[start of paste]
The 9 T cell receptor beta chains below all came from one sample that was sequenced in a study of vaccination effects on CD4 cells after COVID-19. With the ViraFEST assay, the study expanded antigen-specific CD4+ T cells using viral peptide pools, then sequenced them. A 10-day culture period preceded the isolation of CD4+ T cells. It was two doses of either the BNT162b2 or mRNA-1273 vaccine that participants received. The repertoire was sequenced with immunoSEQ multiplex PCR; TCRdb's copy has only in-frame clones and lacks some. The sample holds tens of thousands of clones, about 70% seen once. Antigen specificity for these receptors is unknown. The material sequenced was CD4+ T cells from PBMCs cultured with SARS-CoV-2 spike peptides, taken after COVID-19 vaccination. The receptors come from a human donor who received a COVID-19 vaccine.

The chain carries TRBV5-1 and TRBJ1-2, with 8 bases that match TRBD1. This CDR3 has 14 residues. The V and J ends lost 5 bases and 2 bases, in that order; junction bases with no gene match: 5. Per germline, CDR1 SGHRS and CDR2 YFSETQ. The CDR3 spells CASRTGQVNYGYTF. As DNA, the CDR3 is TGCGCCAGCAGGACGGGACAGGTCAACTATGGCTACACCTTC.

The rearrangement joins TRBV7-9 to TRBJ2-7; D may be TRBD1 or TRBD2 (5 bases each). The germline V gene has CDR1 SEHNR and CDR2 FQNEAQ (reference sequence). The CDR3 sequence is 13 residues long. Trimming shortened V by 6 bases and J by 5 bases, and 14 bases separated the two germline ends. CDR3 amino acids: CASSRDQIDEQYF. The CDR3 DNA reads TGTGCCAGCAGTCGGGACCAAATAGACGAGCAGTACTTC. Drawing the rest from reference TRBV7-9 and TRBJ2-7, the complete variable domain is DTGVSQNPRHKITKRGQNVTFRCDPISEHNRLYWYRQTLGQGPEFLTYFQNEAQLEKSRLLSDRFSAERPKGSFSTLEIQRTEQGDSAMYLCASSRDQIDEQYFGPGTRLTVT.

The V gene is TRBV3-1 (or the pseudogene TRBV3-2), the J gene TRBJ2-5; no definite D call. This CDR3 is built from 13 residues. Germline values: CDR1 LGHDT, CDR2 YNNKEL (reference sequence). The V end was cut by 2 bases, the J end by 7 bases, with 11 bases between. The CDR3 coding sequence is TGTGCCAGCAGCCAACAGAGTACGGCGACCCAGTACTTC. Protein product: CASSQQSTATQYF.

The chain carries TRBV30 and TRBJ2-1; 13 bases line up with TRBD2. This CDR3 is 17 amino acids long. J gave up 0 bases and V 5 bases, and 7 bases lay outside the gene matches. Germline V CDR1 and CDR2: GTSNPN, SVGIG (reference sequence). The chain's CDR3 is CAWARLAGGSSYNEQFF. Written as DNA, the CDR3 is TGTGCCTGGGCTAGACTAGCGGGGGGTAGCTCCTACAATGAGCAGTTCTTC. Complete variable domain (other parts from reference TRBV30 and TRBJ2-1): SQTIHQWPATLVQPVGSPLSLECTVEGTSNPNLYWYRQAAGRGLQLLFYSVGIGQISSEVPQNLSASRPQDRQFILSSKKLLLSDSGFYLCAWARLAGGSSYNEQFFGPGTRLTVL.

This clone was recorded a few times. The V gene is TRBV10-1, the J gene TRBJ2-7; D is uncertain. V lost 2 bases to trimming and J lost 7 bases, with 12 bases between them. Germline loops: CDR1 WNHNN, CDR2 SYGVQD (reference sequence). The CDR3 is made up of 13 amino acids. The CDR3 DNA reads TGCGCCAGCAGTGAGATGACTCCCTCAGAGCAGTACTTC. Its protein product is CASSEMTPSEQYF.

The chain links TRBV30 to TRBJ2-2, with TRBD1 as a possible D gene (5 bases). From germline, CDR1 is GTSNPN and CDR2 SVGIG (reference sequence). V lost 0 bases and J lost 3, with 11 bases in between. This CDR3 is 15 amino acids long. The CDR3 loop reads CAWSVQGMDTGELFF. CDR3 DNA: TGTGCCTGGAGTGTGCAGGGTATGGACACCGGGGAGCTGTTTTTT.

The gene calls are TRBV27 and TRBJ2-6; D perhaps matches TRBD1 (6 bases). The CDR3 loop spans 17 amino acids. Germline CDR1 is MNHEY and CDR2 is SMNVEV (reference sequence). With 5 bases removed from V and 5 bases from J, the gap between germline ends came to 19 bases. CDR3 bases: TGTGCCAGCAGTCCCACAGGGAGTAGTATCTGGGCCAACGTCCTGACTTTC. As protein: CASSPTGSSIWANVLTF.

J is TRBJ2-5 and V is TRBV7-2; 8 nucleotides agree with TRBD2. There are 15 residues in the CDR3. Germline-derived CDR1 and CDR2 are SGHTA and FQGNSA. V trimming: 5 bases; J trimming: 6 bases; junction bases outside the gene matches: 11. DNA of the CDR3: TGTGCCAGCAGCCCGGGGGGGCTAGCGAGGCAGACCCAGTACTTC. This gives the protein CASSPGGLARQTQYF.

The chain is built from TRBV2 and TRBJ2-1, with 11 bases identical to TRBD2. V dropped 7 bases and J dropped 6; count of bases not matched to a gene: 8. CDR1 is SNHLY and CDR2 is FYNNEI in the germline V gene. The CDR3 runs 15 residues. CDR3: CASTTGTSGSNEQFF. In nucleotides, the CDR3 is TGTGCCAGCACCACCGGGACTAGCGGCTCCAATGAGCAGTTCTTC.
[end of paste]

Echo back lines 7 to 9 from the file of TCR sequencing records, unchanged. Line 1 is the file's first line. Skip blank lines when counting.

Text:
The chain links TRBV30 to TRBJ2-2, with TRBD1 as a possible D gene (5 bases). From germline, CDR1 is GTSNPN and CDR2 SVGIG (reference sequence). V lost 0 bases and J lost 3, with 11 bases in between. This CDR3 is 15 amino acids long. The CDR3 loop reads CAWSVQGMDTGELFF. CDR3 DNA: TGTGCCTGGAGTGTGCAGGGTATGGACACCGGGGAGCTGTTTTTT.

The gene calls are TRBV27 and TRBJ2-6; D perhaps matches TRBD1 (6 bases). The CDR3 loop spans 17 amino acids. Germline CDR1 is MNHEY and CDR2 is SMNVEV (reference sequence). With 5 bases removed from V and 5 bases from J, the gap between germline ends came to 19 bases. CDR3 bases: TGTGCCAGCAGTCCCACAGGGAGTAGTATCTGGGCCAACGTCCTGACTTTC. As protein: CASSPTGSSIWANVLTF.

J is TRBJ2-5 and V is TRBV7-2; 8 nucleotides agree with TRBD2. There are 15 residues in the CDR3. Germline-derived CDR1 and CDR2 are SGHTA and FQGNSA. V trimming: 5 bases; J trimming: 6 bases; junction bases outside the gene matches: 11. DNA of the CDR3: TGTGCCAGCAGCCCGGGGGGGCTAGCGAGGCAGACCCAGTACTTC. This gives the protein CASSPGGLARQTQYF.